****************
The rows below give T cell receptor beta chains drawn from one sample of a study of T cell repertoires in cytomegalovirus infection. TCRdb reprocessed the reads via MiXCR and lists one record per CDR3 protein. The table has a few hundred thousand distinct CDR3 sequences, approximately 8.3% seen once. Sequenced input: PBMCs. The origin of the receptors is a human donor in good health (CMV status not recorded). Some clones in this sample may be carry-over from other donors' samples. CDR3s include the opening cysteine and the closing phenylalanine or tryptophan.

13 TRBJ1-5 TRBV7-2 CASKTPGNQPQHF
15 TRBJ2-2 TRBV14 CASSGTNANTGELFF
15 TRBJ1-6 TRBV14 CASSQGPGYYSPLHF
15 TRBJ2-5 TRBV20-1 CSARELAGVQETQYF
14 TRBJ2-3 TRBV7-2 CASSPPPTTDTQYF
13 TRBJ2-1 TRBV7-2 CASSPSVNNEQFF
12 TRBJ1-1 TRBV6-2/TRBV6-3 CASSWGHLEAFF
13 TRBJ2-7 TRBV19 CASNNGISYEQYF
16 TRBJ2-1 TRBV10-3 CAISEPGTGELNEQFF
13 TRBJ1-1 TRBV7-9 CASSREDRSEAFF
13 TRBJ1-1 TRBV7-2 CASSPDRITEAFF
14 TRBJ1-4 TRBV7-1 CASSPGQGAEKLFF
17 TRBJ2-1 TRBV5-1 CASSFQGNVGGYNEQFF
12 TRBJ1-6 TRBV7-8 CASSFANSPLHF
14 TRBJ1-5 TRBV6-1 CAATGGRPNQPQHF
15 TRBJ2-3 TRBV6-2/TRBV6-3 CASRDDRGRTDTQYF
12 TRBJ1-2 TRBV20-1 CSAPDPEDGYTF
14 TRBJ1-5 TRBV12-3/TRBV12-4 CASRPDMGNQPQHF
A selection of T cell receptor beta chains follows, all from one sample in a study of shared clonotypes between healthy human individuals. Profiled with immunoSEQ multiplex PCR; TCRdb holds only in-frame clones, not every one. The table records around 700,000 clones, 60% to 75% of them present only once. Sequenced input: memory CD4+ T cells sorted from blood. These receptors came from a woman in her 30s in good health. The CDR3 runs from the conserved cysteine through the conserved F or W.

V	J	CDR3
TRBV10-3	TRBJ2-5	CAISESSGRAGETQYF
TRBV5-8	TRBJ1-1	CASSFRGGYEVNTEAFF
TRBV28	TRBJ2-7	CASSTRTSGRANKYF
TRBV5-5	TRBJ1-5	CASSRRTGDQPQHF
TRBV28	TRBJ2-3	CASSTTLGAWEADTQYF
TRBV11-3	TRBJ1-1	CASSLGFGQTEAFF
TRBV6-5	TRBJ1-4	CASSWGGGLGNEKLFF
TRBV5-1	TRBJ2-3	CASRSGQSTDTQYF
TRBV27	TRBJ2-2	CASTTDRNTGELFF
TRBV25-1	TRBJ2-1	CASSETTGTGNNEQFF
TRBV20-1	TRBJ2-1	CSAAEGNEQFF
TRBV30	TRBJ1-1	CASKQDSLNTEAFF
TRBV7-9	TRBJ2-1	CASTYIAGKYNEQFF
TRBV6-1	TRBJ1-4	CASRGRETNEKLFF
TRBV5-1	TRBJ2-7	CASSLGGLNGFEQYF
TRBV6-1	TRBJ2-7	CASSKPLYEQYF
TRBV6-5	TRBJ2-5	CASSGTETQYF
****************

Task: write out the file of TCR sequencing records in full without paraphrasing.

The rows below give T cell receptor beta chains drawn from one sample of a study of T cell repertoires in cytomegalovirus infection. TCRdb reprocessed the reads via MiXCR and lists one record per CDR3 protein. The table has a few hundred thousand distinct CDR3 sequences, approximately 8.3% seen once. Sequenced input: PBMCs. The origin of the receptors is a human donor in good health (CMV status not recorded). Some clones in this sample may be carry-over from other donors' samples. CDR3s include the opening cysteine and the closing phenylalanine or tryptophan.

13 TRBJ1-5 TRBV7-2 CASKTPGNQPQHF
15 TRBJ2-2 TRBV14 CASSGTNANTGELFF
15 TRBJ1-6 TRBV14 CASSQGPGYYSPLHF
15 TRBJ2-5 TRBV20-1 CSARELAGVQETQYF
14 TRBJ2-3 TRBV7-2 CASSPPPTTDTQYF
13 TRBJ2-1 TRBV7-2 CASSPSVNNEQFF
12 TRBJ1-1 TRBV6-2/TRBV6-3 CASSWGHLEAFF
13 TRBJ2-7 TRBV19 CASNNGISYEQYF
16 TRBJ2-1 TRBV10-3 CAISEPGTGELNEQFF
13 TRBJ1-1 TRBV7-9 CASSREDRSEAFF
13 TRBJ1-1 TRBV7-2 CASSPDRITEAFF
14 TRBJ1-4 TRBV7-1 CASSPGQGAEKLFF
17 TRBJ2-1 TRBV5-1 CASSFQGNVGGYNEQFF
12 TRBJ1-6 TRBV7-8 CASSFANSPLHF
14 TRBJ1-5 TRBV6-1 CAATGGRPNQPQHF
15 TRBJ2-3 TRBV6-2/TRBV6-3 CASRDDRGRTDTQYF
12 TRBJ1-2 TRBV20-1 CSAPDPEDGYTF
14 TRBJ1-5 TRBV12-3/TRBV12-4 CASRPDMGNQPQHF
A selection of T cell receptor beta chains follows, all from one sample in a study of shared clonotypes between healthy human individuals. Profiled with immunoSEQ multiplex PCR; TCRdb holds only in-frame clones, not every one. The table records around 700,000 clones, 60% to 75% of them present only once. Sequenced input: memory CD4+ T cells sorted from blood. These receptors came from a woman in her 30s in good health. The CDR3 runs from the conserved cysteine through the conserved F or W.

V	J	CDR3
TRBV10-3	TRBJ2-5	CAISESSGRAGETQYF
TRBV5-8	TRBJ1-1	CASSFRGGYEVNTEAFF
TRBV28	TRBJ2-7	CASSTRTSGRANKYF
TRBV5-5	TRBJ1-5	CASSRRTGDQPQHF
TRBV28	TRBJ2-3	CASSTTLGAWEADTQYF
TRBV11-3	TRBJ1-1	CASSLGFGQTEAFF
TRBV6-5	TRBJ1-4	CASSWGGGLGNEKLFF
TRBV5-1	TRBJ2-3	CASRSGQSTDTQYF
TRBV27	TRBJ2-2	CASTTDRNTGELFF
TRBV25-1	TRBJ2-1	CASSETTGTGNNEQFF
TRBV20-1	TRBJ2-1	CSAAEGNEQFF
TRBV30	TRBJ1-1	CASKQDSLNTEAFF
TRBV7-9	TRBJ2-1	CASTYIAGKYNEQFF
TRBV6-1	TRBJ1-4	CASRGRETNEKLFF
TRBV5-1	TRBJ2-7	CASSLGGLNGFEQYF
TRBV6-1	TRBJ2-7	CASSKPLYEQYF
TRBV6-5	TRBJ2-5	CASSGTETQYF